[this is a scene from my memoir in process]
Papi and the rest of the prisoners watched as the town’s people walked past the building where they were detained. They must’ve seen a city in a state of confusion. This was the final year of the Eastern Front conflict between the Axis of Power and the Soviet Union. By September 1944, the Red Army began liberating the camps and the cities they encountered along their bloody path. People of all ages and ethnicities were struggling with the new reality, exhausted and malnourished, they were confronted with the voracious appetite of the Red Army for labor prisoners. Sick men, women, and children were slowly finding their way back home after months or years of being gone. Those who were lucky to return faced the devastation of their losses.
Surrounded by other sick and weak men like himself, Papi was desperate for a way out. Eva tells in her letter that he saw a Jewish man walking past and begged him to approach the window of the building. Did Papi recognize the man as a Jew because he was wearing religious clothing?
“Gaby, do you know what happened then? Eva’s letter continued. “Did he tell you?” The willful and childish me, who’d felt all key information had been concealed away in purpose, wanted to shout back, “No, he didn’t tell me anything!” Growing up in a family with incomplete narratives, betrayal loomed at every corner – beneath a statement, behind a closed door, or a locked drawer in my father’s closet.
“Please, I need your help,” Papi must’ve said, and the man was taken by his plea. “Fredy wrote a note, addressed it, and gave it to this man to mail to the Pollak’s in Sibiu, Kérjük, jöjjön és próbálja a szabad nekem az oroszoktól! (Please come to try and free me from the Russians!), Eva’s letter continued.” The family didn’t live too far, Papi probably reasoned, and the letter would only take a few days to arrive at his mother’s family, and for sure they would be coming to release me. Would they pay in gold? I probably would never know the full extent of the circumstances during these times, but I do know Papi’s legacy to me, that of survival.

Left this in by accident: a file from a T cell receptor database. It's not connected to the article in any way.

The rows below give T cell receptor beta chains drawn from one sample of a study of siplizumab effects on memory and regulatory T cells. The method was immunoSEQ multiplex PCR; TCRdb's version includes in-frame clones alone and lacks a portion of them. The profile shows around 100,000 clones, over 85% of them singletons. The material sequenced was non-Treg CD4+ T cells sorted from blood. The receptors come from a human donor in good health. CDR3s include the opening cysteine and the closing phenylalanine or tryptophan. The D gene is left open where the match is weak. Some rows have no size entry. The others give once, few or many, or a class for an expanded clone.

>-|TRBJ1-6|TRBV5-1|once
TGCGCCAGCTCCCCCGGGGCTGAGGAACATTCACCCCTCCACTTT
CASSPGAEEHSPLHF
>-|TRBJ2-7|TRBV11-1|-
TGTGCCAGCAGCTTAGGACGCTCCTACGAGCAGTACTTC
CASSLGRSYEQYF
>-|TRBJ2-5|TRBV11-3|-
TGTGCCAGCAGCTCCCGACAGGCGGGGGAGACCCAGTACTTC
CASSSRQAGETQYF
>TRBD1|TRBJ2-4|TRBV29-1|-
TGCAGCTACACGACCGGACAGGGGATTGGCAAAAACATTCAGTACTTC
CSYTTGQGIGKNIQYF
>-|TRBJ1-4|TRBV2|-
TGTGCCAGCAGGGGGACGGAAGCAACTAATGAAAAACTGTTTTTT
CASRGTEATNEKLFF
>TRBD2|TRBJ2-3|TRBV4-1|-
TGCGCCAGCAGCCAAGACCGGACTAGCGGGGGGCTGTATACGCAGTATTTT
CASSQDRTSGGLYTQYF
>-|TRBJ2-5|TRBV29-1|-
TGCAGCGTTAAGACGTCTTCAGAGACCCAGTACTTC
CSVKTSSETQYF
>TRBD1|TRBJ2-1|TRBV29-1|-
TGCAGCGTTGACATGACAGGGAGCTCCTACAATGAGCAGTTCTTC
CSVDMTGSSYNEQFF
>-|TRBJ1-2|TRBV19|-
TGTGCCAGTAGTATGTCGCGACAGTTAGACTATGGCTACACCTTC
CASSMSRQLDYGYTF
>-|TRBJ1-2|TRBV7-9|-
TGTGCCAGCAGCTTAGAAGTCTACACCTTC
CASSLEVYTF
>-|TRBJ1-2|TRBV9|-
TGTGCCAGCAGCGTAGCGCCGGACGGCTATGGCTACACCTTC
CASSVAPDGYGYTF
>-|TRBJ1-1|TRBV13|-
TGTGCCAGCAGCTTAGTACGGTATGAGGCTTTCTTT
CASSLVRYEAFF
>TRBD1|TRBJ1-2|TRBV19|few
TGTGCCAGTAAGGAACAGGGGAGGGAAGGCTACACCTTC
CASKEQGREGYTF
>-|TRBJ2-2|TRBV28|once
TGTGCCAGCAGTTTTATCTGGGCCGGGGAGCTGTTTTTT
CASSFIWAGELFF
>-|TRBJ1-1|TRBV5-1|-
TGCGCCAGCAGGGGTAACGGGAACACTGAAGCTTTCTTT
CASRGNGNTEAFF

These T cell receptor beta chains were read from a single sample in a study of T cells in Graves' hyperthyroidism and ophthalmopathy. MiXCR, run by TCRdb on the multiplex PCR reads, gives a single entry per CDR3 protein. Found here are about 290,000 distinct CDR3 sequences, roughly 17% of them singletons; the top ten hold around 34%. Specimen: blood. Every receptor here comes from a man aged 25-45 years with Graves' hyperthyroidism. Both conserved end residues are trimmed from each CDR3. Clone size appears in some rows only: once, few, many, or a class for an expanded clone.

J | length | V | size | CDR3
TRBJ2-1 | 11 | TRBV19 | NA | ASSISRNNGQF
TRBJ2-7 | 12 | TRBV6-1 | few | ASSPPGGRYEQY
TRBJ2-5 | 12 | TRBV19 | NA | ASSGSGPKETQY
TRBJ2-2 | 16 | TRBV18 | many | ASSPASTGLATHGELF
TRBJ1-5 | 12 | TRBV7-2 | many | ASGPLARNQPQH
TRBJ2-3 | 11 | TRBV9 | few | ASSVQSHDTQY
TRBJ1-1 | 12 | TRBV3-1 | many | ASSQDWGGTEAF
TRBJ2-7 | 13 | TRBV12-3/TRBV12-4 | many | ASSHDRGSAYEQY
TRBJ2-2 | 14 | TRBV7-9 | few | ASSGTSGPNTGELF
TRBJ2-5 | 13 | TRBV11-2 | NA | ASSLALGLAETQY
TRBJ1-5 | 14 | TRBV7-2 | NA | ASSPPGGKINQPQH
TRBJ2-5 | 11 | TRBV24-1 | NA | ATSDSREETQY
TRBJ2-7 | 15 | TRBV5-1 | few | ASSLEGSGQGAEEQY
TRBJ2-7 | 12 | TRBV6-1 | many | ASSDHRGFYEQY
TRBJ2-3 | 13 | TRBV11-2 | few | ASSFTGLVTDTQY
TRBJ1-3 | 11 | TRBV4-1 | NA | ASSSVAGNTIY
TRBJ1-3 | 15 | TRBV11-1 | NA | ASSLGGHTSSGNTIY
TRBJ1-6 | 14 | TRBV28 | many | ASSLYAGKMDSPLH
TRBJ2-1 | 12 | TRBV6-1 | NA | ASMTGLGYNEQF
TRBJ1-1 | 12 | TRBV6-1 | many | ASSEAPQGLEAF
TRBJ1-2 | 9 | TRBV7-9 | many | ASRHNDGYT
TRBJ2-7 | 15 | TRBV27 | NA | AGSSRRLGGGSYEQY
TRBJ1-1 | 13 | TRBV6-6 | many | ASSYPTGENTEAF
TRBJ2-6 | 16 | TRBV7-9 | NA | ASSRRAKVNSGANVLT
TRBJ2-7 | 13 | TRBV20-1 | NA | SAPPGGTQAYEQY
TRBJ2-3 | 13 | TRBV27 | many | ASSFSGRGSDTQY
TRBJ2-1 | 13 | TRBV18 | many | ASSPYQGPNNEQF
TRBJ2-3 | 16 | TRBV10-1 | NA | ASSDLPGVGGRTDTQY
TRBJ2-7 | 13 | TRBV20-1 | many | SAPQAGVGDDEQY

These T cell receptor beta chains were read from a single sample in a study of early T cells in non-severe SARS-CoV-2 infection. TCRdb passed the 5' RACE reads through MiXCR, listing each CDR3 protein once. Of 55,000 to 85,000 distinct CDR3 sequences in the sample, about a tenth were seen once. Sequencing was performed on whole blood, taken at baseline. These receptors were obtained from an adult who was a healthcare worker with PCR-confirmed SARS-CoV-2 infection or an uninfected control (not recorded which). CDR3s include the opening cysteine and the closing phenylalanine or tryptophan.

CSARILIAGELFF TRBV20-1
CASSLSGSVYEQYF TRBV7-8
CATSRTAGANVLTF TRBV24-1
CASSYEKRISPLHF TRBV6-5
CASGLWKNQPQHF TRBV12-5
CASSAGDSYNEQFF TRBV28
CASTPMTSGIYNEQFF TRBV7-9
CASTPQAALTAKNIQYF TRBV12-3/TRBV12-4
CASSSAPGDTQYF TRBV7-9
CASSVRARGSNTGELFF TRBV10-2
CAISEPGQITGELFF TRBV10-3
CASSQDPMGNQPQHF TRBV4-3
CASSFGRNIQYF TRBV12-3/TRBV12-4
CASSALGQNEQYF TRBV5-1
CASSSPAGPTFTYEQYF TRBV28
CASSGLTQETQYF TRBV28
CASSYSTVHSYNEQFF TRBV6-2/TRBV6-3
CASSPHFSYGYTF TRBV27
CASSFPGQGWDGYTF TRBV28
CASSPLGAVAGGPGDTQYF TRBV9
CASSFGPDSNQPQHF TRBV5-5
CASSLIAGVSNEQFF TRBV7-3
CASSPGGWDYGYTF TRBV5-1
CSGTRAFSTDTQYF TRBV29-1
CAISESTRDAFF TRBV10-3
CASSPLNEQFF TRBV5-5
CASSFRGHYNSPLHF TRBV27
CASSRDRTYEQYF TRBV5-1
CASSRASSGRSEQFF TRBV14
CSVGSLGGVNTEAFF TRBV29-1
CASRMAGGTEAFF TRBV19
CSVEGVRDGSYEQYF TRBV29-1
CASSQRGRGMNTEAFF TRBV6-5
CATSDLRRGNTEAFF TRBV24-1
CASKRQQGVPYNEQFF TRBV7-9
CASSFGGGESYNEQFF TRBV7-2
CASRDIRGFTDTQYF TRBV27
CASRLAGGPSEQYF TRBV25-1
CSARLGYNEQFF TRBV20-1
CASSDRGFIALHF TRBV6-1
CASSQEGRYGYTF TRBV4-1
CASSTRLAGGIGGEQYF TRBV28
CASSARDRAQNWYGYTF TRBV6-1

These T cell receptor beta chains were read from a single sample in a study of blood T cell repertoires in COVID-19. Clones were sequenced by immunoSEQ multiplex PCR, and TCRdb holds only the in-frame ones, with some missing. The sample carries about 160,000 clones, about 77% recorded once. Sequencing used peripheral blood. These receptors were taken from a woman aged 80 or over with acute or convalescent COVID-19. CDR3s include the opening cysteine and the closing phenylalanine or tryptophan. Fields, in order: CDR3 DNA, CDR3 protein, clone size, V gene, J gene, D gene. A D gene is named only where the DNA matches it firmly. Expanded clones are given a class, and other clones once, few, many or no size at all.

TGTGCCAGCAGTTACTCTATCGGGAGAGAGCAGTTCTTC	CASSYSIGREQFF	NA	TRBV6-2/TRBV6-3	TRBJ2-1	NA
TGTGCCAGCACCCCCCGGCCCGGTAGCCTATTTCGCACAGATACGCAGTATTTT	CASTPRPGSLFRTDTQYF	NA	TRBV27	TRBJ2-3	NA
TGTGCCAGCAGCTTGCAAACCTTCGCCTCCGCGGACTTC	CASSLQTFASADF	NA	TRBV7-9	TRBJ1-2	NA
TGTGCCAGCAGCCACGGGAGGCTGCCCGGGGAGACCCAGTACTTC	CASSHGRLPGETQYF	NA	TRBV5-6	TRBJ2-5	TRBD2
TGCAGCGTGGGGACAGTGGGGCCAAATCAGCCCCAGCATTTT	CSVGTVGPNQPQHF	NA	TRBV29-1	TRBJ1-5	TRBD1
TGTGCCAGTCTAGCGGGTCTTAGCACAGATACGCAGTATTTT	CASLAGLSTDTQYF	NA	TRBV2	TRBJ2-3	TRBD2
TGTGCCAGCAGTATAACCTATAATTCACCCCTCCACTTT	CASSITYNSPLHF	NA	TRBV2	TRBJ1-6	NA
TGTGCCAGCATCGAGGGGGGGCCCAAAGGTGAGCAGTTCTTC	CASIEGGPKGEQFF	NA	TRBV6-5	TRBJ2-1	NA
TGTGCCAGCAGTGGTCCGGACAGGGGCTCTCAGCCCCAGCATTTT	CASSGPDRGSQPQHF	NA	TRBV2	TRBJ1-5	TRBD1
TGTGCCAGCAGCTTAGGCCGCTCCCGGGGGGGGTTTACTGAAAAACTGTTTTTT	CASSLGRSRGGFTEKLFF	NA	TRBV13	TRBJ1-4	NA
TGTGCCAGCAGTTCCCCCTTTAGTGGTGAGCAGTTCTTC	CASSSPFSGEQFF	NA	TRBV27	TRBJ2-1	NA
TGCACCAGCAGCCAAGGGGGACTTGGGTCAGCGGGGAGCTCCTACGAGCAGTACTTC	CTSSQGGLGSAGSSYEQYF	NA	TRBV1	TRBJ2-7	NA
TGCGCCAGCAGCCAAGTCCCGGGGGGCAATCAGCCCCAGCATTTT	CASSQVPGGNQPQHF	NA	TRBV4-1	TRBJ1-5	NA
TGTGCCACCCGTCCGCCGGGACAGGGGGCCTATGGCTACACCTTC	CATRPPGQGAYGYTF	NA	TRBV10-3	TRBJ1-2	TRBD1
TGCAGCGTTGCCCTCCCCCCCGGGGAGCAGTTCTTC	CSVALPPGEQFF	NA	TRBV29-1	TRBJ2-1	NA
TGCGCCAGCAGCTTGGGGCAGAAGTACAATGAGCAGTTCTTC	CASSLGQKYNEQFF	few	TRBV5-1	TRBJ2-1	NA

While Papi waited for the outcome of his letter, his hopes high, “A Russian Colonel on a white horse came into the area where the men were held,” Mami’s words interrupted my reminiscence of Eva’s letter. She glanced at me and I felt her eyes searching for my attention. Most of our family’s historical legacy has been transmitted through her. Mami had been my interlocutor. Were all true recollections or were some made up? Scientists say that every time we retell a story, we embellish it by adding or removing a few details, manipulating the information to assist in our coping mechanism. These last few days, I’d realized that coming here with her, was my way to build a bridge to connect with Papi in a new light. Yet, it was still through her voice and lens.
Mami continued, “The Jewish men sent a delegation to explain to the Colonel that there has been a mistake. They said to the colonel, ‘We are not Nazis, on the contrary, we are Jews, and we suffered so much during the war, and this is a mistake.”
“Sitting on the horse this colonel said, ‘Who were the Germans for you?’”
“They were our enemies, our murderers.”
“And who are we for you?”
“Our liberators, our friends”
“Then, the colonel cursed in Russian, and said, ‘For the enemies you can work, but for the friends and liberators you can’t?’”